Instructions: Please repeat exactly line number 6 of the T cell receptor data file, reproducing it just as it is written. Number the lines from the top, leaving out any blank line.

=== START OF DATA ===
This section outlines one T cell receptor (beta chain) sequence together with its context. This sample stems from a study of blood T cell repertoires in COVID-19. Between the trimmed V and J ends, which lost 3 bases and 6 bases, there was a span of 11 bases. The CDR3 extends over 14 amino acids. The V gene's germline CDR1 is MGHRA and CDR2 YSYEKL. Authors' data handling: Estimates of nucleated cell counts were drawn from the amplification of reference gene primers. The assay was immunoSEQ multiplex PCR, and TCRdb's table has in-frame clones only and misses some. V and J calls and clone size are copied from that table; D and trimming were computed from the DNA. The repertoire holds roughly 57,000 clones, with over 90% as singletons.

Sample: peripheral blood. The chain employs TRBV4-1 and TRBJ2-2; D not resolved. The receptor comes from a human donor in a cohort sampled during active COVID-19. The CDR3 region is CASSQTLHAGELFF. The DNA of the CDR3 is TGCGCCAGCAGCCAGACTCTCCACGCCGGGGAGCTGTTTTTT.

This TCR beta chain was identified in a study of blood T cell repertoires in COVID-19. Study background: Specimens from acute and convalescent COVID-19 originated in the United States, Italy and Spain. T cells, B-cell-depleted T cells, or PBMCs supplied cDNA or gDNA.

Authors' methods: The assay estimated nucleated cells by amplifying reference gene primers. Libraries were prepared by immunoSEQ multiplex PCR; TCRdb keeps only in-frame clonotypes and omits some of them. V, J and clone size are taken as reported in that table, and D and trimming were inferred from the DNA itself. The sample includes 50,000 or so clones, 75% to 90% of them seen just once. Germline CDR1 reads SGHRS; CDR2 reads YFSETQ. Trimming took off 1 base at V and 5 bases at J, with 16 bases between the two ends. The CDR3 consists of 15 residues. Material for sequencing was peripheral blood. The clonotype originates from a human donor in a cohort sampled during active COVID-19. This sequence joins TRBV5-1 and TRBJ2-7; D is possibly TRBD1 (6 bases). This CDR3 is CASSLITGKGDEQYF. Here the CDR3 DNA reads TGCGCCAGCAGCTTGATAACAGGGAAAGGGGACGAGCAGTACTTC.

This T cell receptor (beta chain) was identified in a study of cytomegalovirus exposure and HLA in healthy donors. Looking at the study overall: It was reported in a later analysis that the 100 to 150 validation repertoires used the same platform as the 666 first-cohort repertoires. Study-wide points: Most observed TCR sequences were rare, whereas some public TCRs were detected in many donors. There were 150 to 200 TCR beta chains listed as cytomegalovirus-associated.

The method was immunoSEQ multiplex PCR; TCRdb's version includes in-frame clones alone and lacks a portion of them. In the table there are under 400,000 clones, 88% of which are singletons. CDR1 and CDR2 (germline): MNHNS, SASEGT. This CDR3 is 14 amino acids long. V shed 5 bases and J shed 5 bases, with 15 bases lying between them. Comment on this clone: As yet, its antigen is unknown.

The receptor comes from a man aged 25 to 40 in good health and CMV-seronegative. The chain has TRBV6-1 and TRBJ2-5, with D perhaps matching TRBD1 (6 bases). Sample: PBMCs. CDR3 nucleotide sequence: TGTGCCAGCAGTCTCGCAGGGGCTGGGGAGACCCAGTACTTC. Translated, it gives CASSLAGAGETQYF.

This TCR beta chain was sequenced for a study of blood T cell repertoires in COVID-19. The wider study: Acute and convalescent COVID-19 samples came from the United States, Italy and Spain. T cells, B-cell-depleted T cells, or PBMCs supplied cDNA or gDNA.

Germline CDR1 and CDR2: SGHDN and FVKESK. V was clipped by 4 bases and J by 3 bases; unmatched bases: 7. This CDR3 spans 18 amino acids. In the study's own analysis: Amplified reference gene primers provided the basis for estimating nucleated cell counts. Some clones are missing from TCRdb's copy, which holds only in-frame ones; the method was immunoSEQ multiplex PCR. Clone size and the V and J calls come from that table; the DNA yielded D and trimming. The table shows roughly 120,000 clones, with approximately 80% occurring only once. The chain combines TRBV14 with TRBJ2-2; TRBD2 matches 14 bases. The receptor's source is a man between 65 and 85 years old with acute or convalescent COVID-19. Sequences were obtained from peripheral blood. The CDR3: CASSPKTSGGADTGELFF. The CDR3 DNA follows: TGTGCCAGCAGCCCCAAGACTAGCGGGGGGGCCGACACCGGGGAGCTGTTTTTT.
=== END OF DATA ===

The method was immunoSEQ multiplex PCR; TCRdb's version includes in-frame clones alone and lacks a portion of them. In the table there are under 400,000 clones, 88% of which are singletons. CDR1 and CDR2 (germline): MNHNS, SASEGT. This CDR3 is 14 amino acids long. V shed 5 bases and J shed 5 bases, with 15 bases lying between them. Comment on this clone: As yet, its antigen is unknown.